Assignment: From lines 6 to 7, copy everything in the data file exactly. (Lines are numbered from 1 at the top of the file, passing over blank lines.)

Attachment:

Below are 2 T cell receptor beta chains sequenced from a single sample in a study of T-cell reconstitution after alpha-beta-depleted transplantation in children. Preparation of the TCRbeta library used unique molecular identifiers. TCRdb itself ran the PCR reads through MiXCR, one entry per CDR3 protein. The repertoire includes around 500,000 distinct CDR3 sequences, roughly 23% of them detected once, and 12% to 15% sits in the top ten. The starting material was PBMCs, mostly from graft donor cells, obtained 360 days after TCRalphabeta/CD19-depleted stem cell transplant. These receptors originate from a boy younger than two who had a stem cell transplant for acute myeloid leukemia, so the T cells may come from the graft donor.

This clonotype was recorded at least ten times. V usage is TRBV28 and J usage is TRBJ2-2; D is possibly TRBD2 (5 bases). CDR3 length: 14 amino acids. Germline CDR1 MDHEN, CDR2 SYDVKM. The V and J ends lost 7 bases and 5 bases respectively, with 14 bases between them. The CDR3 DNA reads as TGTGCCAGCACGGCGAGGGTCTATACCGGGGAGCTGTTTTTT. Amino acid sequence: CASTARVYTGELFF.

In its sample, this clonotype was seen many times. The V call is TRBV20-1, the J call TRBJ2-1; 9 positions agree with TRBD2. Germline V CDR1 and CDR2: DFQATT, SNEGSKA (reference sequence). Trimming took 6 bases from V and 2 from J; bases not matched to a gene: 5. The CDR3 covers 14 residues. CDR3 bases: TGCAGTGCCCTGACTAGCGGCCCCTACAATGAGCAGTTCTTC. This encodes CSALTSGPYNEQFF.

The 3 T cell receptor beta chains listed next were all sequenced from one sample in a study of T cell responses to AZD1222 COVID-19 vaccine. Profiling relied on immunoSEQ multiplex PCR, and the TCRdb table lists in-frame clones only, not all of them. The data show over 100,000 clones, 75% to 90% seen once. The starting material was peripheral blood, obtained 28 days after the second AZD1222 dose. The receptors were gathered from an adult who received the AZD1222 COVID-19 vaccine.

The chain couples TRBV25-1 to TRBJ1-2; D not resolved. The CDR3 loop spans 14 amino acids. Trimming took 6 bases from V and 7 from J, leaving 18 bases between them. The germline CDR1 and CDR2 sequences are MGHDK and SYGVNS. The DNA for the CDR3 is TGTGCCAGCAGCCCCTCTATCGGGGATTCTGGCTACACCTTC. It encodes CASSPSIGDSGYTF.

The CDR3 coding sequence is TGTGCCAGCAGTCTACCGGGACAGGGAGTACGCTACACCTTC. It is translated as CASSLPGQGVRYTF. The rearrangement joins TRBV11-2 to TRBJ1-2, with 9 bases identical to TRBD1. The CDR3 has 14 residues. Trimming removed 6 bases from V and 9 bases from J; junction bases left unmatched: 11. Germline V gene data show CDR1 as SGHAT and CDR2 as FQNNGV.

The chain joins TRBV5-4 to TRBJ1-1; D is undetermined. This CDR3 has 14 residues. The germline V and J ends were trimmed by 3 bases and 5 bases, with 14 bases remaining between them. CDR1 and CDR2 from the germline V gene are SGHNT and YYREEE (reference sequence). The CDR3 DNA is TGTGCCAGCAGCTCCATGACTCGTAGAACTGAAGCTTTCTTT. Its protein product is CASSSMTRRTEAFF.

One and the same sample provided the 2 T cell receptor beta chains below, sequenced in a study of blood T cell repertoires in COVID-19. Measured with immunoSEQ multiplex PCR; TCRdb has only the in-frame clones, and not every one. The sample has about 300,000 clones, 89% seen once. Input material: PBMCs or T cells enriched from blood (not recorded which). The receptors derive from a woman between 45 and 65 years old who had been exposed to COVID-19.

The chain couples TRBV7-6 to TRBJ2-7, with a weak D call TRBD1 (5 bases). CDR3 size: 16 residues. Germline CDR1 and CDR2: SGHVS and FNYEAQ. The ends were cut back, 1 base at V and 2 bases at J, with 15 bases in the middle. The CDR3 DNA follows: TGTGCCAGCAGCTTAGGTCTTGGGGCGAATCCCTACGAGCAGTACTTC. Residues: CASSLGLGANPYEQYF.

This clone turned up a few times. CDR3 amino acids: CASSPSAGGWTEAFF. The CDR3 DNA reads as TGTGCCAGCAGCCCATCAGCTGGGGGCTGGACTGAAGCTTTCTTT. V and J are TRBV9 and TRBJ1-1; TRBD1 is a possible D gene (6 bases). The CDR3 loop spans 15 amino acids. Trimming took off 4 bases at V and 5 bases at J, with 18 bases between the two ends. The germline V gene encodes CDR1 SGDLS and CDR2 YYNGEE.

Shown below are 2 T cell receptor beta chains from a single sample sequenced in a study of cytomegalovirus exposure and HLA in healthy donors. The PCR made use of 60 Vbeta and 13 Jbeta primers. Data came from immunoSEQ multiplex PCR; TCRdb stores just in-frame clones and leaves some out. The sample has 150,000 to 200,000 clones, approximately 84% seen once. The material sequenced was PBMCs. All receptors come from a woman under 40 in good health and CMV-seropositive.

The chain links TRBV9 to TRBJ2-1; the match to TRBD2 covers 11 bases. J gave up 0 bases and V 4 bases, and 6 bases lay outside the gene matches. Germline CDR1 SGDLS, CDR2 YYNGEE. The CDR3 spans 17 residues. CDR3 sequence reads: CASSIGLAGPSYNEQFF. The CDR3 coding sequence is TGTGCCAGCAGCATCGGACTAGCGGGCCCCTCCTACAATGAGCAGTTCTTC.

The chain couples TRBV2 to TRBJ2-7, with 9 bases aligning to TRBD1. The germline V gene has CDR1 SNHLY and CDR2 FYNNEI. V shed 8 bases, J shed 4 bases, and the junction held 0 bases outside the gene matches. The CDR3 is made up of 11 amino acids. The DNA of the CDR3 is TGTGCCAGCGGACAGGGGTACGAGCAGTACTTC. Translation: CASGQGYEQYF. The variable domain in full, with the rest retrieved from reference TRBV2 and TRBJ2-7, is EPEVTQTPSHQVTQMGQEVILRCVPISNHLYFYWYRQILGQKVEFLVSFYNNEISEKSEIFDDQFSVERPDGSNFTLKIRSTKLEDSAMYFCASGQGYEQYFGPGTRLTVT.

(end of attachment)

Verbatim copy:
The CDR3 coding sequence is TGTGCCAGCAGTCTACCGGGACAGGGAGTACGCTACACCTTC. It is translated as CASSLPGQGVRYTF. The rearrangement joins TRBV11-2 to TRBJ1-2, with 9 bases identical to TRBD1. The CDR3 has 14 residues. Trimming removed 6 bases from V and 9 bases from J; junction bases left unmatched: 11. Germline V gene data show CDR1 as SGHAT and CDR2 as FQNNGV.

The chain joins TRBV5-4 to TRBJ1-1; D is undetermined. This CDR3 has 14 residues. The germline V and J ends were trimmed by 3 bases and 5 bases, with 14 bases remaining between them. CDR1 and CDR2 from the germline V gene are SGHNT and YYREEE (reference sequence). The CDR3 DNA is TGTGCCAGCAGCTCCATGACTCGTAGAACTGAAGCTTTCTTT. Its protein product is CASSSMTRRTEAFF.